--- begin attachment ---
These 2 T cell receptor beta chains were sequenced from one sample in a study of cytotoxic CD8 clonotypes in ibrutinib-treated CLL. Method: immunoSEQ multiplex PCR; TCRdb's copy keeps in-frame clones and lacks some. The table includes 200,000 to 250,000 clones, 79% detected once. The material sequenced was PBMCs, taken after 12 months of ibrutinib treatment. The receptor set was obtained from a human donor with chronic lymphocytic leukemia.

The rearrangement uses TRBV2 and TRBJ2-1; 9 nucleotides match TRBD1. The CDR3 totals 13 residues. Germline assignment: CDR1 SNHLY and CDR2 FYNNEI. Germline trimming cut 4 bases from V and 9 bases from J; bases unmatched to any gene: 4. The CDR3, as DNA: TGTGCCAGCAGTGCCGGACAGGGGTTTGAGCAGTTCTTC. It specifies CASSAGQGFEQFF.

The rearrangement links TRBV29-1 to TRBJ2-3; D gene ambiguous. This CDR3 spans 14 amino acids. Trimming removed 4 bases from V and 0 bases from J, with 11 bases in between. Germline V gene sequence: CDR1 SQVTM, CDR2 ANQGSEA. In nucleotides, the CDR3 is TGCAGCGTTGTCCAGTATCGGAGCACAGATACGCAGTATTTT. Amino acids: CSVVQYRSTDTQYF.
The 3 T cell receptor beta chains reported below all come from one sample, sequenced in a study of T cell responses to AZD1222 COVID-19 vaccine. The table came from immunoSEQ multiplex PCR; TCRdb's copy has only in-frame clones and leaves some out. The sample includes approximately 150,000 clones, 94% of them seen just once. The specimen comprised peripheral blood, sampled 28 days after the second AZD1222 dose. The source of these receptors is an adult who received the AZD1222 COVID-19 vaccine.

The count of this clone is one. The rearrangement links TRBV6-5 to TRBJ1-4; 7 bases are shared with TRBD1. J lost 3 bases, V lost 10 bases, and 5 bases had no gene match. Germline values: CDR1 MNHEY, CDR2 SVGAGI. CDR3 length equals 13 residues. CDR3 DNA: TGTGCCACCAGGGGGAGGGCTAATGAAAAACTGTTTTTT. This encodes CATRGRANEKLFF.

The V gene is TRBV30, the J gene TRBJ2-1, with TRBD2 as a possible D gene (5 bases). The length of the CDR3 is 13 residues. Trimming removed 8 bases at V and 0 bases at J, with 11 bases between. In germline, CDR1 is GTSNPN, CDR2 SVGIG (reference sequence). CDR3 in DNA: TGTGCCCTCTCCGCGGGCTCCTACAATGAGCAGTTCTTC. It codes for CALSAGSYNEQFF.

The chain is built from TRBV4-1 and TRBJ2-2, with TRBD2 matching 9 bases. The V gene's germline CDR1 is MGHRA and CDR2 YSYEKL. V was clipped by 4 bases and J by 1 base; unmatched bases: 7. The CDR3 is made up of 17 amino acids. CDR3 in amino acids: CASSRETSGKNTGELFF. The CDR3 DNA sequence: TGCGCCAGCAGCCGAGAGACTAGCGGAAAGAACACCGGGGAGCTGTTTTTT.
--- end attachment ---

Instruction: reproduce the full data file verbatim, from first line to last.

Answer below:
These 2 T cell receptor beta chains were sequenced from one sample in a study of cytotoxic CD8 clonotypes in ibrutinib-treated CLL. Method: immunoSEQ multiplex PCR; TCRdb's copy keeps in-frame clones and lacks some. The table includes 200,000 to 250,000 clones, 79% detected once. The material sequenced was PBMCs, taken after 12 months of ibrutinib treatment. The receptor set was obtained from a human donor with chronic lymphocytic leukemia.

The rearrangement uses TRBV2 and TRBJ2-1; 9 nucleotides match TRBD1. The CDR3 totals 13 residues. Germline assignment: CDR1 SNHLY and CDR2 FYNNEI. Germline trimming cut 4 bases from V and 9 bases from J; bases unmatched to any gene: 4. The CDR3, as DNA: TGTGCCAGCAGTGCCGGACAGGGGTTTGAGCAGTTCTTC. It specifies CASSAGQGFEQFF.

The rearrangement links TRBV29-1 to TRBJ2-3; D gene ambiguous. This CDR3 spans 14 amino acids. Trimming removed 4 bases from V and 0 bases from J, with 11 bases in between. Germline V gene sequence: CDR1 SQVTM, CDR2 ANQGSEA. In nucleotides, the CDR3 is TGCAGCGTTGTCCAGTATCGGAGCACAGATACGCAGTATTTT. Amino acids: CSVVQYRSTDTQYF.
The 3 T cell receptor beta chains reported below all come from one sample, sequenced in a study of T cell responses to AZD1222 COVID-19 vaccine. The table came from immunoSEQ multiplex PCR; TCRdb's copy has only in-frame clones and leaves some out. The sample includes approximately 150,000 clones, 94% of them seen just once. The specimen comprised peripheral blood, sampled 28 days after the second AZD1222 dose. The source of these receptors is an adult who received the AZD1222 COVID-19 vaccine.

The count of this clone is one. The rearrangement links TRBV6-5 to TRBJ1-4; 7 bases are shared with TRBD1. J lost 3 bases, V lost 10 bases, and 5 bases had no gene match. Germline values: CDR1 MNHEY, CDR2 SVGAGI. CDR3 length equals 13 residues. CDR3 DNA: TGTGCCACCAGGGGGAGGGCTAATGAAAAACTGTTTTTT. This encodes CATRGRANEKLFF.

The V gene is TRBV30, the J gene TRBJ2-1, with TRBD2 as a possible D gene (5 bases). The length of the CDR3 is 13 residues. Trimming removed 8 bases at V and 0 bases at J, with 11 bases between. In germline, CDR1 is GTSNPN, CDR2 SVGIG (reference sequence). CDR3 in DNA: TGTGCCCTCTCCGCGGGCTCCTACAATGAGCAGTTCTTC. It codes for CALSAGSYNEQFF.

The chain is built from TRBV4-1 and TRBJ2-2, with TRBD2 matching 9 bases. The V gene's germline CDR1 is MGHRA and CDR2 YSYEKL. V was clipped by 4 bases and J by 1 base; unmatched bases: 7. The CDR3 is made up of 17 amino acids. CDR3 in amino acids: CASSRETSGKNTGELFF. The CDR3 DNA sequence: TGCGCCAGCAGCCGAGAGACTAGCGGAAAGAACACCGGGGAGCTGTTTTTT.